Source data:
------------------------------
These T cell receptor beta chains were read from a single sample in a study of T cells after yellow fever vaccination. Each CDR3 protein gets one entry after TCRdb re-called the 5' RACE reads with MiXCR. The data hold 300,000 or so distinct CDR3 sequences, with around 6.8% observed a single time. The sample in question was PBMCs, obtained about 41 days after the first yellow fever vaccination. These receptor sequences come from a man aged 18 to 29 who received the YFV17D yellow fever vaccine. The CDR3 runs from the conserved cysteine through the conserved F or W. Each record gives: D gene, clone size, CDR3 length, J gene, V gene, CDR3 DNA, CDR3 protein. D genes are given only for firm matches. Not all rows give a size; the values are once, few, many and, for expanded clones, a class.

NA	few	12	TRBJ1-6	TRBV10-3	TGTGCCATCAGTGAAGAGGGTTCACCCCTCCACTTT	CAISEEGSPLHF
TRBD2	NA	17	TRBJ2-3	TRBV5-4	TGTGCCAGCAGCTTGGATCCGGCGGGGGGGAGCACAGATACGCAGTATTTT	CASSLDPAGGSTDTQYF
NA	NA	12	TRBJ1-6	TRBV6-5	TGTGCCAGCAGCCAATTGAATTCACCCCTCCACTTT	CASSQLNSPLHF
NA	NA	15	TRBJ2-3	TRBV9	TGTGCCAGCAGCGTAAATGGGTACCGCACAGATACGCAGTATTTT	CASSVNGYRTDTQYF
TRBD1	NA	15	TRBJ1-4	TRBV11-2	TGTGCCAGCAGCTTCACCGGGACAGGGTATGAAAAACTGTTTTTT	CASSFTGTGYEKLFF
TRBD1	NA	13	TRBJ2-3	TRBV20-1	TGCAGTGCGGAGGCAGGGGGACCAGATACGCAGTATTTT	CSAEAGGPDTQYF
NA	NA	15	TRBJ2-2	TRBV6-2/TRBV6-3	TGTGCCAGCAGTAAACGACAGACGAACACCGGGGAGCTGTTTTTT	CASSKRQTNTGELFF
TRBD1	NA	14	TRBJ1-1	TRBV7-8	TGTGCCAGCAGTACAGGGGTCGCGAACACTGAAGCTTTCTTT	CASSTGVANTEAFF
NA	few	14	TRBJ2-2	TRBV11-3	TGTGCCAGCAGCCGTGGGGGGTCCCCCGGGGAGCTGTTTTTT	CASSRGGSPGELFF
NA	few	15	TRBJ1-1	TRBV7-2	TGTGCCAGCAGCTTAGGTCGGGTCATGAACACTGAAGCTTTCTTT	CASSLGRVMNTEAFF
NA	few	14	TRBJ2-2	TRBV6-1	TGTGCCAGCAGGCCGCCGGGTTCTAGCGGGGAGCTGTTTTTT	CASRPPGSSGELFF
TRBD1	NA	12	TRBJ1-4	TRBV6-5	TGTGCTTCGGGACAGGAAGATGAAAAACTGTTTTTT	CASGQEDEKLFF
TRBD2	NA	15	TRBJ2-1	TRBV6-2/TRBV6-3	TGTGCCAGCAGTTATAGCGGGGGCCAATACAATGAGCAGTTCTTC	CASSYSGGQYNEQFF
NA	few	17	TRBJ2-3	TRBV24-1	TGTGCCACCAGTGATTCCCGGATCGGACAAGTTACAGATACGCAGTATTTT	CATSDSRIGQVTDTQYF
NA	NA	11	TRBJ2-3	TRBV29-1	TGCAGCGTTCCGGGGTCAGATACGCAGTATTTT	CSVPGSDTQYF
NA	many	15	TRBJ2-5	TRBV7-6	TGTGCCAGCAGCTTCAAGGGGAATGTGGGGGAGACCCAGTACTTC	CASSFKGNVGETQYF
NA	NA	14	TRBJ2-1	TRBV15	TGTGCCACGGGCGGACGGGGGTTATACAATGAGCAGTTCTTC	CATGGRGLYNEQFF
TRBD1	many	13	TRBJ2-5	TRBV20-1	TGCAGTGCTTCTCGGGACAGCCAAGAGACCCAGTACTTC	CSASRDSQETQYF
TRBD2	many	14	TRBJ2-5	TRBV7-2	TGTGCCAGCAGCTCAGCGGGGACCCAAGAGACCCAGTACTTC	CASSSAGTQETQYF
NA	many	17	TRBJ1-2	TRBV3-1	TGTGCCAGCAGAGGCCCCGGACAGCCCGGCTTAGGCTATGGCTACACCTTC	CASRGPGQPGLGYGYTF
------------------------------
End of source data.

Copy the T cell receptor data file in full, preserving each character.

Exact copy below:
These T cell receptor beta chains were read from a single sample in a study of T cells after yellow fever vaccination. Each CDR3 protein gets one entry after TCRdb re-called the 5' RACE reads with MiXCR. The data hold 300,000 or so distinct CDR3 sequences, with around 6.8% observed a single time. The sample in question was PBMCs, obtained about 41 days after the first yellow fever vaccination. These receptor sequences come from a man aged 18 to 29 who received the YFV17D yellow fever vaccine. The CDR3 runs from the conserved cysteine through the conserved F or W. Each record gives: D gene, clone size, CDR3 length, J gene, V gene, CDR3 DNA, CDR3 protein. D genes are given only for firm matches. Not all rows give a size; the values are once, few, many and, for expanded clones, a class.

NA	few	12	TRBJ1-6	TRBV10-3	TGTGCCATCAGTGAAGAGGGTTCACCCCTCCACTTT	CAISEEGSPLHF
TRBD2	NA	17	TRBJ2-3	TRBV5-4	TGTGCCAGCAGCTTGGATCCGGCGGGGGGGAGCACAGATACGCAGTATTTT	CASSLDPAGGSTDTQYF
NA	NA	12	TRBJ1-6	TRBV6-5	TGTGCCAGCAGCCAATTGAATTCACCCCTCCACTTT	CASSQLNSPLHF
NA	NA	15	TRBJ2-3	TRBV9	TGTGCCAGCAGCGTAAATGGGTACCGCACAGATACGCAGTATTTT	CASSVNGYRTDTQYF
TRBD1	NA	15	TRBJ1-4	TRBV11-2	TGTGCCAGCAGCTTCACCGGGACAGGGTATGAAAAACTGTTTTTT	CASSFTGTGYEKLFF
TRBD1	NA	13	TRBJ2-3	TRBV20-1	TGCAGTGCGGAGGCAGGGGGACCAGATACGCAGTATTTT	CSAEAGGPDTQYF
NA	NA	15	TRBJ2-2	TRBV6-2/TRBV6-3	TGTGCCAGCAGTAAACGACAGACGAACACCGGGGAGCTGTTTTTT	CASSKRQTNTGELFF
TRBD1	NA	14	TRBJ1-1	TRBV7-8	TGTGCCAGCAGTACAGGGGTCGCGAACACTGAAGCTTTCTTT	CASSTGVANTEAFF
NA	few	14	TRBJ2-2	TRBV11-3	TGTGCCAGCAGCCGTGGGGGGTCCCCCGGGGAGCTGTTTTTT	CASSRGGSPGELFF
NA	few	15	TRBJ1-1	TRBV7-2	TGTGCCAGCAGCTTAGGTCGGGTCATGAACACTGAAGCTTTCTTT	CASSLGRVMNTEAFF
NA	few	14	TRBJ2-2	TRBV6-1	TGTGCCAGCAGGCCGCCGGGTTCTAGCGGGGAGCTGTTTTTT	CASRPPGSSGELFF
TRBD1	NA	12	TRBJ1-4	TRBV6-5	TGTGCTTCGGGACAGGAAGATGAAAAACTGTTTTTT	CASGQEDEKLFF
TRBD2	NA	15	TRBJ2-1	TRBV6-2/TRBV6-3	TGTGCCAGCAGTTATAGCGGGGGCCAATACAATGAGCAGTTCTTC	CASSYSGGQYNEQFF
NA	few	17	TRBJ2-3	TRBV24-1	TGTGCCACCAGTGATTCCCGGATCGGACAAGTTACAGATACGCAGTATTTT	CATSDSRIGQVTDTQYF
NA	NA	11	TRBJ2-3	TRBV29-1	TGCAGCGTTCCGGGGTCAGATACGCAGTATTTT	CSVPGSDTQYF
NA	many	15	TRBJ2-5	TRBV7-6	TGTGCCAGCAGCTTCAAGGGGAATGTGGGGGAGACCCAGTACTTC	CASSFKGNVGETQYF
NA	NA	14	TRBJ2-1	TRBV15	TGTGCCACGGGCGGACGGGGGTTATACAATGAGCAGTTCTTC	CATGGRGLYNEQFF
TRBD1	many	13	TRBJ2-5	TRBV20-1	TGCAGTGCTTCTCGGGACAGCCAAGAGACCCAGTACTTC	CSASRDSQETQYF
TRBD2	many	14	TRBJ2-5	TRBV7-2	TGTGCCAGCAGCTCAGCGGGGACCCAAGAGACCCAGTACTTC	CASSSAGTQETQYF
NA	many	17	TRBJ1-2	TRBV3-1	TGTGCCAGCAGAGGCCCCGGACAGCCCGGCTTAGGCTATGGCTACACCTTC	CASRGPGQPGLGYGYTF